Many shelters across the United States are making the transition to no-kill, and animal lovers in the Texas Panhandle would like to see that implemented here.
Amarillo Animal Control euthanized nearly 11,000 animals last year. That is more than the municipal shelter in Austin, which, this past March, had a 92 percent live rate.
According to Animal Control Executive Director Mike McGee, about 2,000 of those animals were wildlife and reptiles. Still, that is 9,000 domestic cats and dogs.
In Randall County, the Amarillo SPCA is No-Kill, but why doesn't the City of Amarillo have a No-Kill shelter? Could they transition to a No-Kill shelter?
The population of Amarillo alone is 261,000. So, why is it so difficult for animals to find homes when they are clearly out there? Why are so many pets dropped off at Animal Control or left to wander the streets?
McGee said people drop off their animals mostly because of relocation issues or financial burden. Many pet owners do not do research on the cost of properly maintaining a pet and, when the time comes for veterinary visits and food refills, they cannot manage it. Many landlords do not allow pets, and when the pet is discovered, the owner has no choice but to let the animal go. Pets picked up off the street are, McGee says, mostly the result of irresponsible owners who do not take the time to fence in the animal.
Due to the high intake at the shelter, becoming no-kill would be somewhat of a challenge. Budgeting is also a concern.
"Having a designated no-kill facility here would require a tremendous amount of money," McGee said, "to be able to house all the animals that we intake and keep them and feed them and doctor them and do all the things that need to be done to maintain that no-kill facility."
However, McGee also noted positive outcomes of a no-kill shelter.
"The pros of having a no-kill facility would be to reduce the stress level of officers that are having to perform that task every day and also giving the animals an opportunity to find them a good home."
The Humane Society of Williamson County made the transition to no-kill in 2007, and its adoption rate went from an average 60 animals per month to about 200 per month. The executive director feels this is the result of community support for no-kill.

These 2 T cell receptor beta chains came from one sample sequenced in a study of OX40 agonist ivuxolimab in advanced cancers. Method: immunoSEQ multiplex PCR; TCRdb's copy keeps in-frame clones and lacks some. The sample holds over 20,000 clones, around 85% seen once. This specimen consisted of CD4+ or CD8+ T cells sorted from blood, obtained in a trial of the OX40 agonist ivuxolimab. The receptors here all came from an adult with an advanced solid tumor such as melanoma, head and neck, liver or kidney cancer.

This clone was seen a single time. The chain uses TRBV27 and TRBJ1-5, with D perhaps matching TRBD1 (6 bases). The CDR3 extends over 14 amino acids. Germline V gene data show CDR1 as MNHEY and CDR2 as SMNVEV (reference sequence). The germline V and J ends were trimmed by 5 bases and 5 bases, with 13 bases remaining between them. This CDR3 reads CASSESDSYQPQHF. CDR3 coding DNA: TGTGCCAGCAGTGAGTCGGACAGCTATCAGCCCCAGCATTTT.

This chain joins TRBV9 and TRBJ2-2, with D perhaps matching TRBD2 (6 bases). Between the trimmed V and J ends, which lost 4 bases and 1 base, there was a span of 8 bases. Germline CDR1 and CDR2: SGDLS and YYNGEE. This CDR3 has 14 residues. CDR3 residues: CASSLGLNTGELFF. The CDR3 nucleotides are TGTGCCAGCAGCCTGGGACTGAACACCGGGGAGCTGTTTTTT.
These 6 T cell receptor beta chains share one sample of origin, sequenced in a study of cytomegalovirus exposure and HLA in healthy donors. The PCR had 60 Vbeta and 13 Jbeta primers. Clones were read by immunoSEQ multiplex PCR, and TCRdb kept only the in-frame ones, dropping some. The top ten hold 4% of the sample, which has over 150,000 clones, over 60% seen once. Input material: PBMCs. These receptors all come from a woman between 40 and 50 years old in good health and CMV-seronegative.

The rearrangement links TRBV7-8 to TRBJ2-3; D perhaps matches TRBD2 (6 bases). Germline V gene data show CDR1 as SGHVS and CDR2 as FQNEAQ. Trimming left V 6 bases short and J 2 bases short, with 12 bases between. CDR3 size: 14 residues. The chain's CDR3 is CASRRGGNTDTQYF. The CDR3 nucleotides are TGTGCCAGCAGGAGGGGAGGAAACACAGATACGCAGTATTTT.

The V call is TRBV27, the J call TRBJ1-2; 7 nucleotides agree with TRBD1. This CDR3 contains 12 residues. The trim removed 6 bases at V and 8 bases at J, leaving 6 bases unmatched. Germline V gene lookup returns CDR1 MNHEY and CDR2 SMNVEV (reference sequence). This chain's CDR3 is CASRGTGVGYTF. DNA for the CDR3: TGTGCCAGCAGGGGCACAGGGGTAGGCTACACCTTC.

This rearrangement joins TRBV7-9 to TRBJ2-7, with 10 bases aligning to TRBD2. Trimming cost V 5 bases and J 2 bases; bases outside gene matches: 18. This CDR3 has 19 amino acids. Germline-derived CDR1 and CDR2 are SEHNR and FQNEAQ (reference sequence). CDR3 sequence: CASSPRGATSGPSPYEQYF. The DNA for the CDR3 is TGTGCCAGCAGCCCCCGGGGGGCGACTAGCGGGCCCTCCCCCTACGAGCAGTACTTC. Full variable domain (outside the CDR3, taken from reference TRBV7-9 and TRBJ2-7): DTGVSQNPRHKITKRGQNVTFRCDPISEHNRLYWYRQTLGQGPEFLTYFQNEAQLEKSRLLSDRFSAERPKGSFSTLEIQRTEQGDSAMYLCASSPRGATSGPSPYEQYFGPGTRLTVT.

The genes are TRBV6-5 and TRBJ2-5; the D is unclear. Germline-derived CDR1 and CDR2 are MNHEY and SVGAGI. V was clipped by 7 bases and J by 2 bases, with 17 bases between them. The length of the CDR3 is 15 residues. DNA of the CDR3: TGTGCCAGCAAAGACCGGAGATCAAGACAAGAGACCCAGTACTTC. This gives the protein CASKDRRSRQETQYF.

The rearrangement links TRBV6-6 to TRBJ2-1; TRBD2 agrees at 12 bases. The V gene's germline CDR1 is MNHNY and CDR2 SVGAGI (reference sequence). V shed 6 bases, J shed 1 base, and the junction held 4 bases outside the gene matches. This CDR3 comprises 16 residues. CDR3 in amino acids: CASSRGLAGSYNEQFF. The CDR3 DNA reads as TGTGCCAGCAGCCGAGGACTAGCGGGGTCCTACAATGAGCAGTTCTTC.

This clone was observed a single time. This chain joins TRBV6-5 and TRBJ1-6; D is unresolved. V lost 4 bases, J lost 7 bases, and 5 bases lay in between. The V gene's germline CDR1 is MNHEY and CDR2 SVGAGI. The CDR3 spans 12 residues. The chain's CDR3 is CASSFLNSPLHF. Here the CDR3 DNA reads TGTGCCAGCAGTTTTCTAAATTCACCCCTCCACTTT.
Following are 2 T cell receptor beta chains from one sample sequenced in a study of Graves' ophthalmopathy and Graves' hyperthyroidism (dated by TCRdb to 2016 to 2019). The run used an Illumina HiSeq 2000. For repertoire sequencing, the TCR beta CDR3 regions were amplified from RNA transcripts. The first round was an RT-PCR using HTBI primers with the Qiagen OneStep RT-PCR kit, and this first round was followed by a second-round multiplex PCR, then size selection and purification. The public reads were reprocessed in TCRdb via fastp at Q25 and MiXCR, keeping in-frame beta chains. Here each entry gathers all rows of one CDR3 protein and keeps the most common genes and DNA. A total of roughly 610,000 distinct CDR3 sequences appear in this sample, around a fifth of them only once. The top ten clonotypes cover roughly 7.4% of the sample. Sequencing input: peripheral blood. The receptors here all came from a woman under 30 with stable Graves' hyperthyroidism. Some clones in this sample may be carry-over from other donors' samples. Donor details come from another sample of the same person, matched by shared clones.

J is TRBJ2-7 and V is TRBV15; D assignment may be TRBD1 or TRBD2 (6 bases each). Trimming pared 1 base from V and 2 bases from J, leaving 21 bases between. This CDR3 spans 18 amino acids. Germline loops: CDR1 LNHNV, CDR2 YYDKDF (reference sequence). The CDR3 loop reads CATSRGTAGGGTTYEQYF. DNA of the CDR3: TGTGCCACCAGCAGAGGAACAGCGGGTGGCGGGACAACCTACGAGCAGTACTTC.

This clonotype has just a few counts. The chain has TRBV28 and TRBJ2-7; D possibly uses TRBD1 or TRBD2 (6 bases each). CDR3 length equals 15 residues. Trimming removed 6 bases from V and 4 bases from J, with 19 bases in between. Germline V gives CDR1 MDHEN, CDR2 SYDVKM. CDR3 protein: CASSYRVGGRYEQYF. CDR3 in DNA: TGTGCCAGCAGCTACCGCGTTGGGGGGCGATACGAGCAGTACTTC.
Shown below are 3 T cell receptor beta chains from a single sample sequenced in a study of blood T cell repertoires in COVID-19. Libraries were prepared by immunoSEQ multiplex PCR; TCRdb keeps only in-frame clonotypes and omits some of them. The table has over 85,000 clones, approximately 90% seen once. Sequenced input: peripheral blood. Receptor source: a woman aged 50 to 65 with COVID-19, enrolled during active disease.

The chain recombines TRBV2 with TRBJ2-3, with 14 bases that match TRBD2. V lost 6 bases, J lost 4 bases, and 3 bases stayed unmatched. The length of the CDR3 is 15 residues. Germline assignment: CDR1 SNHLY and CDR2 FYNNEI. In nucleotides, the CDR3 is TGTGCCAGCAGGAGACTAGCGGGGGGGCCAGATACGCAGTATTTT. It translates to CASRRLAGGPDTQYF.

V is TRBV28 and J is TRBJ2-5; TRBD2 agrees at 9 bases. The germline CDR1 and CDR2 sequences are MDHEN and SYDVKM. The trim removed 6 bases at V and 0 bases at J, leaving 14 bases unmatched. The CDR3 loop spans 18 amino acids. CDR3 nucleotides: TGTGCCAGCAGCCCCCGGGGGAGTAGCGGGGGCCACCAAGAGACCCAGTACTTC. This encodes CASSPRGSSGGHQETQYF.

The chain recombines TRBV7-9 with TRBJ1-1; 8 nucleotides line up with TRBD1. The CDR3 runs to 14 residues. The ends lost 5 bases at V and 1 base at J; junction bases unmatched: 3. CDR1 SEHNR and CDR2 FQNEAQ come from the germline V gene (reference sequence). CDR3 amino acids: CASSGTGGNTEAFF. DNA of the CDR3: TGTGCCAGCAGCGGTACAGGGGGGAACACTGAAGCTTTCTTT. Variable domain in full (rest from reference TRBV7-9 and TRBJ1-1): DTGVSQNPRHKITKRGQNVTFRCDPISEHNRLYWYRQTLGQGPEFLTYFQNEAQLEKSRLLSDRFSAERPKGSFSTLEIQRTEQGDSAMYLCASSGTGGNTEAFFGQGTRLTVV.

"Whether you create a partnership where there's a non-profit that works with the municipal shelters to cooperatively handle the two sides of that equation or you create a single organization that does that all, one way or the other it's doable and there's plenty of models and templates throughout the United States showing that this is a doable process," stated Humane Society of Williamson County Executive Director Ron Marullo.
A lot would need to happen to kick off the process of becoming no-kill. According to Sunny Hodge-Campbell of the Amarillo Panhandle Humane Society, owners would need to become extremely responsible. That is, spaying and neutering every pet, keeping their pets fenced in and on leashes and keeping their animals vaccinated.
"Every human would prefer to think an animal's not being put down or being euthanized," she said. "I think there is a potential and a possibility, but it's beyond the Humane Society, it's beyond Animal Control- being good and responsible pet owners-everyone- to actually make a no-kill work."
Mcgee and Animal Control Assistant Director Shannon Barlow are traveling to Austin soon with Texas Panhandle Pet Savers President Robin Cupell to see how both the municipal shelter and the no-kill shelter run things. They are hoping to bring back ideas to improve adoption and fostering programs here so animals will have better chances at finding forever homes.
Will no-kill ever take over Animal Control? Right now, no one knows. Is it an option? Possibly.
"I know that some cities have no-kill policies,"A marillo City Commissioner Ellen Robertson-Green said. "Will that work in Amarillo? Don't know. Should we be looking at it? You bet we should, you bet we should."
For the time being, the life of the shelter animals will be improved as best it can, something the staff at Animal Control and the Humane Society say they dedicate every day to.
"That's part of what we do is to enforce those laws that force people- of they're going to own a pet- that they're going to properly take care of them," said McGee. "And you can't do this job and not have a love for pets. It's impossible."